A clear example of the desperate situation that millions of Mexicans are experiencing is the one in Aguililla, Michoacan. Aguililla is a small town where murders and shootouts between drug traffickers fighting for territory are so frequent that the population has had to get used to hearing the gunshots for hours. In addition, the town has been under siege for several years, and no one can enter or leave unless authorized by the drug traffickers. This situation has prevented farmers from removing their crops from the sector, and as a consequence, the population suffers from economic and food shortages. According to a report made in Aguililla by the BBC in August 2021, 50% of the population, approximately 8,000 people, have emigrated from the small town in recent years, and between 800 and 900 people requested letters of recommendation from the town’s parish to present in their applications for asylum, mostly in the US. Unfortunately, the situation in Aguililla is repeated throughout the country, while the war against drug traffickers does not seem to have an end.
The crisis in Mexico has quickly moved to the American border, where thousands of Mexicans are fleeing in search of Asylum. An estimated 94,000 applied for asylum in The US in 2016, an alarming number compared to 5,000 applicants in 2009.
However, despite the humanitarian crisis that our neighbors are experiencing, when they try to emigrate to the US in search of asylum and protection, they encounter migratory barriers that seem impossible to address, especially when it is considered that fleeing violence is not a justified cause for an asylum application.
A clear example of this is what happened in 2018 when Attorney General Jeff Sessions dismissed cases of fears of domestic abuse or gang violence as a reason to request asylum in the US. Mr. Session says, “An alien may suffer threats and violence in a foreign country for any number of reasons relating to her social, economic, family or other personal circumstances,” he added. “Yet the asylum statute does not provide redress for all misfortune.” And also, “Generally, claims by aliens pertaining to domestic violence or gang violence perpetrated by non-governmental actors will not qualify for asylum.”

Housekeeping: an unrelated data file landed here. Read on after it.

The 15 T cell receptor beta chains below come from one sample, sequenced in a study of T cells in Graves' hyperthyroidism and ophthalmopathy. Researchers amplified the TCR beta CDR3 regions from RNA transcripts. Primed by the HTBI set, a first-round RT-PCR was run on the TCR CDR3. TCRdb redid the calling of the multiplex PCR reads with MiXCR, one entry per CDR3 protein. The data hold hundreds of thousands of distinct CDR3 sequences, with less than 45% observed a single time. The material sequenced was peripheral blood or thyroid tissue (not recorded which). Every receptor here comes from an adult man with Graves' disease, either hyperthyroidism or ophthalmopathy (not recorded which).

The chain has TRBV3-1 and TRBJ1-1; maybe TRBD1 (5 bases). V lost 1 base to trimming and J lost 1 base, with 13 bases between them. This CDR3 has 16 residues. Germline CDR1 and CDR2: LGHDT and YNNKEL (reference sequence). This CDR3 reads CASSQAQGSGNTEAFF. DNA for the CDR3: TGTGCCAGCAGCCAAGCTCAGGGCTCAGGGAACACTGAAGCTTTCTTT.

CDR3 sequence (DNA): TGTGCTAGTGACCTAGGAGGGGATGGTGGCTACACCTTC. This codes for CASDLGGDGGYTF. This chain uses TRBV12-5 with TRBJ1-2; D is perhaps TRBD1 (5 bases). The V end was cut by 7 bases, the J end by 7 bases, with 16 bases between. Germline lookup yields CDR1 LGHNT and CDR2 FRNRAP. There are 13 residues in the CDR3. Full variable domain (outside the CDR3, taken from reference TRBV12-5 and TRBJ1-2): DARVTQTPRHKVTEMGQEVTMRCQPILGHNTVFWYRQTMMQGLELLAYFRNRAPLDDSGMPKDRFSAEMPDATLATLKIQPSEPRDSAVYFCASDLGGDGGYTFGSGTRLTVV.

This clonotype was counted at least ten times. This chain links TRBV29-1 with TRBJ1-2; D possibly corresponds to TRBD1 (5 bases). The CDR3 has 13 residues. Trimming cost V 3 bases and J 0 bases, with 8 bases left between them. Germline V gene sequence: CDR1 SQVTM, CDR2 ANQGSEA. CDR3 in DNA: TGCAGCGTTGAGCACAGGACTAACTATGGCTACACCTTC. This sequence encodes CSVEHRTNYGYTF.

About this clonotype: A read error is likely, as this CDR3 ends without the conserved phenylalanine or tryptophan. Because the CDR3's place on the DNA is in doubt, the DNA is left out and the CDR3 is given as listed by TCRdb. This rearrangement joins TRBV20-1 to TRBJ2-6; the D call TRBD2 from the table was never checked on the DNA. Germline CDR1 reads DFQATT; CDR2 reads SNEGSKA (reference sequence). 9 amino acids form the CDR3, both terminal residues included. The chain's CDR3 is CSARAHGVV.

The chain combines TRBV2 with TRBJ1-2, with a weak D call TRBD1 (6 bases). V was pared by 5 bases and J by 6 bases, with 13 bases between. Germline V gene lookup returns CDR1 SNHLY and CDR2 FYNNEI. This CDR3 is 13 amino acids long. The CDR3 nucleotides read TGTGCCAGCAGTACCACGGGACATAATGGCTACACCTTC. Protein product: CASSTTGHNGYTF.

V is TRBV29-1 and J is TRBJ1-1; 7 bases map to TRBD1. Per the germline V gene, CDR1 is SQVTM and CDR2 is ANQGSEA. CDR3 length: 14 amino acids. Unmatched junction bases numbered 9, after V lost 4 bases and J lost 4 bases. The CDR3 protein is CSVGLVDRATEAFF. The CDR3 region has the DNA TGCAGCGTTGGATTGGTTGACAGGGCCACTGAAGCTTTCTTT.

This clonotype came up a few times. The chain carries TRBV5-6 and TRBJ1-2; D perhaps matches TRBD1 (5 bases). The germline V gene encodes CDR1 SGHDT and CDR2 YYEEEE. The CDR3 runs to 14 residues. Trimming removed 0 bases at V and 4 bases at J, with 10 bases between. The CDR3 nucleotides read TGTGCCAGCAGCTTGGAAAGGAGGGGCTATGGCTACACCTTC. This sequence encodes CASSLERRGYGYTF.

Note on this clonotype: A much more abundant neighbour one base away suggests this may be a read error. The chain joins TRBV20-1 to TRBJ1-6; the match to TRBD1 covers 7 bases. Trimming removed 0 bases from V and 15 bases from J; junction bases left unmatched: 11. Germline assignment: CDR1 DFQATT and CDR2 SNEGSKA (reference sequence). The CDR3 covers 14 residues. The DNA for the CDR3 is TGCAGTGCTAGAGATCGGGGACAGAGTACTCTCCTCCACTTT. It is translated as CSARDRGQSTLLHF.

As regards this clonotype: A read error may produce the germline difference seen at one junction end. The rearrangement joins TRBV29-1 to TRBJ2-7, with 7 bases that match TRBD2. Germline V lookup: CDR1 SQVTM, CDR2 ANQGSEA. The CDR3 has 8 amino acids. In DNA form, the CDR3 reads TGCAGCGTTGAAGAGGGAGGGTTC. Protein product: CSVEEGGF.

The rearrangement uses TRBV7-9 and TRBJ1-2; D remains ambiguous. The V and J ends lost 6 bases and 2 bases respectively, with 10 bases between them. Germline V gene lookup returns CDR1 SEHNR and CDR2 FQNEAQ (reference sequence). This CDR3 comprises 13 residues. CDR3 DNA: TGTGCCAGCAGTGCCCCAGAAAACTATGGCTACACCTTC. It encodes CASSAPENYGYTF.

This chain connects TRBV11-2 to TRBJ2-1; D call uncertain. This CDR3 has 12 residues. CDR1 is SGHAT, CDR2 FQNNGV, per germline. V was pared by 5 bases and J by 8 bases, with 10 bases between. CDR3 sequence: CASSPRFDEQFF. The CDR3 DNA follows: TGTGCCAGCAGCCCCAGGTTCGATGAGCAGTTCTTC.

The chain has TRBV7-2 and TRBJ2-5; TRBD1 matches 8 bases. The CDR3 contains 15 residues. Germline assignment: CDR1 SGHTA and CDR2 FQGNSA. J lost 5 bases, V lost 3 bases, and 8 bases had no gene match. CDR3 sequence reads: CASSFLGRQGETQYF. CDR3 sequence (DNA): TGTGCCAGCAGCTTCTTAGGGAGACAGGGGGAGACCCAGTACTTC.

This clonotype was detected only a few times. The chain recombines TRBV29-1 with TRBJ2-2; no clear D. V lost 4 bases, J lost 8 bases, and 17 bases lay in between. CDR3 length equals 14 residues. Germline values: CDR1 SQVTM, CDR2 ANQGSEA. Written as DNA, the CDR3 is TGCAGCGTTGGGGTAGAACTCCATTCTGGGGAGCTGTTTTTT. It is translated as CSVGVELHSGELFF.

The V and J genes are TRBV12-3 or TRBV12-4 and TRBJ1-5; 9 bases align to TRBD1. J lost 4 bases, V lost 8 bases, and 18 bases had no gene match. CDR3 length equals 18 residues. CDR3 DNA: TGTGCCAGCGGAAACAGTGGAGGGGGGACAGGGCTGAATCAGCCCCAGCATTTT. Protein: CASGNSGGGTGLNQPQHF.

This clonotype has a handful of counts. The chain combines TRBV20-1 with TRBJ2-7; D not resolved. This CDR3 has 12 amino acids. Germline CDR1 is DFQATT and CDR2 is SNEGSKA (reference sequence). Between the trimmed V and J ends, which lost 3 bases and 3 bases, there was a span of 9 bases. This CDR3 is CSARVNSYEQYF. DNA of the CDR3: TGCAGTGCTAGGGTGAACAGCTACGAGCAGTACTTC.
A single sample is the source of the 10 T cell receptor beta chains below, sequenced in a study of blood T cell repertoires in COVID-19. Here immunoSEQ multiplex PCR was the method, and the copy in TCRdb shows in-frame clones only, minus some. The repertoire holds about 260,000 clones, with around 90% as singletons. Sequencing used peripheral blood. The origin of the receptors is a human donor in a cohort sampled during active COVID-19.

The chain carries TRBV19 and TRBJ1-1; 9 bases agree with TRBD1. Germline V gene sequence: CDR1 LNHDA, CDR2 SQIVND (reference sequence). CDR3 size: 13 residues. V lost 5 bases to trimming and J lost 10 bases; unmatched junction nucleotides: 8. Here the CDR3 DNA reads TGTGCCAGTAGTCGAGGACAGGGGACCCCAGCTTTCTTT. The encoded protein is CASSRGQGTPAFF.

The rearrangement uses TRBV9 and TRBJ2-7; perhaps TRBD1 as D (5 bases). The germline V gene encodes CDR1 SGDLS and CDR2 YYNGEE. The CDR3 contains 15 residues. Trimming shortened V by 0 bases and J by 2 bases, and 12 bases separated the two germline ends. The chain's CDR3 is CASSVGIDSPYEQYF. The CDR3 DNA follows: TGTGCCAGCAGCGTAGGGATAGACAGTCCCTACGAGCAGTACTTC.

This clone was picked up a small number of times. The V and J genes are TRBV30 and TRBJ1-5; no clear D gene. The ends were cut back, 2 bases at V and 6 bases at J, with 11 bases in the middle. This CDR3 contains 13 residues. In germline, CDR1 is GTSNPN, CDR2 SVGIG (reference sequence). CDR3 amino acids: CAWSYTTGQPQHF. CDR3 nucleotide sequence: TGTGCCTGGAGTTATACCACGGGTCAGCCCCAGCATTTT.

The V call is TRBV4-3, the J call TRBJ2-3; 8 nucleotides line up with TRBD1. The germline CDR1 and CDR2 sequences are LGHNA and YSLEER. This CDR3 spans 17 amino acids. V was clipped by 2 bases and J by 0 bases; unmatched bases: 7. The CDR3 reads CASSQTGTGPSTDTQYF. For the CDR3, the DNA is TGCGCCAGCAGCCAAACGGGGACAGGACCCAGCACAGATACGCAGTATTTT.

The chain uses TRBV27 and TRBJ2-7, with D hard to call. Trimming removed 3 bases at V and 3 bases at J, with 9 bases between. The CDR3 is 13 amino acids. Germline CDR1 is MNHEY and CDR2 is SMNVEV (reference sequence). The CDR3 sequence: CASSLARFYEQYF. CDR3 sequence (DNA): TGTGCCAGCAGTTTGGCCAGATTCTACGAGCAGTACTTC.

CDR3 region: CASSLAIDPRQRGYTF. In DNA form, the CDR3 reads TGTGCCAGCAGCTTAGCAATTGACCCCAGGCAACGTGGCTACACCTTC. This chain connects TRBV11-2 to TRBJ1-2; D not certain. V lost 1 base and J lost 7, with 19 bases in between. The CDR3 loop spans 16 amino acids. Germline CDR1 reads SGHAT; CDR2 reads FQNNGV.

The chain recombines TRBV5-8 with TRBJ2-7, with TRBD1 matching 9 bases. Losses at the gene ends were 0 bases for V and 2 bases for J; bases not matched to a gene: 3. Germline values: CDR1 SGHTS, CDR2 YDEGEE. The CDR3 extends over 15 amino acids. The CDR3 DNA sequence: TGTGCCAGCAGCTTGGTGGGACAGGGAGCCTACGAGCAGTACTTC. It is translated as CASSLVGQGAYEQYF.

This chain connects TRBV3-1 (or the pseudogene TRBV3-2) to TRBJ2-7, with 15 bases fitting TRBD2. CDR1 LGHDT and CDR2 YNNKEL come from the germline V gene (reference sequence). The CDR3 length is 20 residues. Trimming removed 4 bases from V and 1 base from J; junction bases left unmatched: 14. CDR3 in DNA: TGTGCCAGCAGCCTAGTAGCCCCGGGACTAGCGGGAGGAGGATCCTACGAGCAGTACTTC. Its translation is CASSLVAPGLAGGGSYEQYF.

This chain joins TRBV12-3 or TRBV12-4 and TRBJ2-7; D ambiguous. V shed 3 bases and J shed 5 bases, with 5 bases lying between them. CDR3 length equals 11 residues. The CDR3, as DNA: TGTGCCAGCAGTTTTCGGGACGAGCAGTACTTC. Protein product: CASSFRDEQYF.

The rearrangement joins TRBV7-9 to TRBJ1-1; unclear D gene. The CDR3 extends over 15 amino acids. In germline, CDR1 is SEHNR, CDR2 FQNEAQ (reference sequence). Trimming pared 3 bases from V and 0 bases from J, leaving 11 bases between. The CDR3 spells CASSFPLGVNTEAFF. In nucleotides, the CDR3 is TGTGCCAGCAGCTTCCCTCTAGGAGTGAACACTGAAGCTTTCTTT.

Another obstacle faced by migrants has been the immigration policy known colloquially as Title 42, which came into force in March 2020. This policy allowed immigration officials to deport migrants without the opportunity to apply for asylum under the justification of being a risk for health due to the emergency of the COVID-19 pandemic. The law, which has been considered inhumane, has given rise to much criticism and was finally repealed in April 2022.
These obstacles make the migration crisis intensify when thousands of people escape from Mexico but are unable to regulate their immigration status. On the contrary, they are more likely to experience other types of border violence while crossing illegally or to be victims of human trafficking.
Every day, thousands of migrants arrive at the border between Mexico and the US. Migrants from all over the world seek safety in The US, but while the humanitarian crisis in their countries does not end, the situation does not seem to have an end in the near future.
Do you seek asylum in The US? Call our office, we might be able to help. Call us at 630 504 0648.